We are pleased to share an update from Lowell, where our partner, The Bike Connector, had a strong start-up year getting bikes and safety materials to students, despite the many challenges of COVID-19. We hope interest and momentum is building around The Bike Connector’s work.
As of mid-August, The Bike Connector had distributed 93 new refurbished bikes to local students (which is a big accomplishment, even in non-COVID times). Breakstone, White & Gluck was pleased to support the organization’s bike safety initiative. Our attorneys gave each student a new bicycle helmet, as part of our Project KidSafe campaign.
The Bike Connector had to relocate from its classroom due to COVID-19. It ended up working out of a storage container at Career Academy in Lowell Highlands, which is part of the Lowell Public School system. But the organization made the set-up work. They even enjoyed a few benefits, such as being able to work with students outside, having bikes and safety gear nearby and shade from the hot sun.
The organization identified youth who needed bikes by partnering with the Lowell Public Schools and other educational, non-profit and social services agencies across the city. These organizations included Brigid’s Crossing; Merrimack Valley Catholic Charities and the Cambodian Mutual Assistance Association. Other partners: the Boys and Girls Club of Greater Lowell; UMass Lowell Freewheelers; Elevate New England; and New American Center.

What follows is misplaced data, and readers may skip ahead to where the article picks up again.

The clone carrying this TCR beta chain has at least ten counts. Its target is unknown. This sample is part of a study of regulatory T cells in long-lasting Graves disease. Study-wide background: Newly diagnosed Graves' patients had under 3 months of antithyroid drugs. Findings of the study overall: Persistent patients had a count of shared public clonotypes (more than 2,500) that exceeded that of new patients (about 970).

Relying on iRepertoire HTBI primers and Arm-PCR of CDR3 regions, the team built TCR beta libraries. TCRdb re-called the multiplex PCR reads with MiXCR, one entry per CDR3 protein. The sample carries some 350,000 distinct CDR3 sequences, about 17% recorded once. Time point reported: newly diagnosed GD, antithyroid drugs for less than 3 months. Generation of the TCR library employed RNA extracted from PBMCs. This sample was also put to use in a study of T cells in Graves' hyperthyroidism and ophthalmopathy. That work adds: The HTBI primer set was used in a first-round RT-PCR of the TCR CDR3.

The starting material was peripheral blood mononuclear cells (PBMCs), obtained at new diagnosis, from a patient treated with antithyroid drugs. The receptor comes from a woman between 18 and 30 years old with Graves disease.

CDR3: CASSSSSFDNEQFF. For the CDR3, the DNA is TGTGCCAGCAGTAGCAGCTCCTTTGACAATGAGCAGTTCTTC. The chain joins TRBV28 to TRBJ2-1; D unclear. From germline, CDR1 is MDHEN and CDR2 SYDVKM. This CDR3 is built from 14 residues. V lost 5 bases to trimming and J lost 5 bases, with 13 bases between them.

If you were in Lowell this summer, you may have seen The Bike Connector giving away refurbished bikes and helmets. You may have seen the students and their families having a lot of fun as they received new bikes. If you looked closer, the excitement extended beyond students and their families. Word of events spread quickly in neighborhoods.
Behind the scenes, what you didn’t see was The Bike Connector also offered a four-week online summer bike academy to incoming freshmen at Lowell High School this summer. This program introduced students to bike safety, bike maintenance, the rules of the road, Lowell geography and urban planning. Each student who participated earned a bike, helmet and light. We hope this course proves to be a guide as students return to school and want to travel safely on bikes.
About Breakstone, White & Gluck – Boston Personal Injury Lawyers
Breakstone, White & Gluck is a Boston personal injury law firm which represents clients who have been seriously injured by negligence or wrongdoing. In 2013, our lawyers founded our Project KidSafe campaign, with a goal of encouraging children to wear helmets every time they ride. By wearing a properly-fitted helmet, children and other cyclists can protect against head injuries. In Massachusetts, children age 16 and younger are required to wear helmets. But children need more. They need a strong encouragement from their families and others in the community. If you are a parent, we encourage you to wear a helmet along with your child.
Learn more about Breakstone, White & Gluck and our Project KidSafe campaign.
Attorney David W. White was pleased to deliver 100 bicycle helmets to Wade Rubinstein of The Bike Connector in Lowell this morning. Breakstone, White & Gluck donated the helmets as part of our 2020 Project KidSafe campaign for bike safety.
This was our first donation to The Bike Connector and it was a real pleasure to meet Wade and learn about his work. The Bike Connector provides bikes to income-disadvantaged youth and immigrants throughout the city of Lowell. This summer, The Bike Connector is working with the city’s high school summer programs to distribute 100 free refurbished bikes. Now, each cyclist will also receive a free Project KidSafe bicycle helmet from Breakstone, White & Gluck.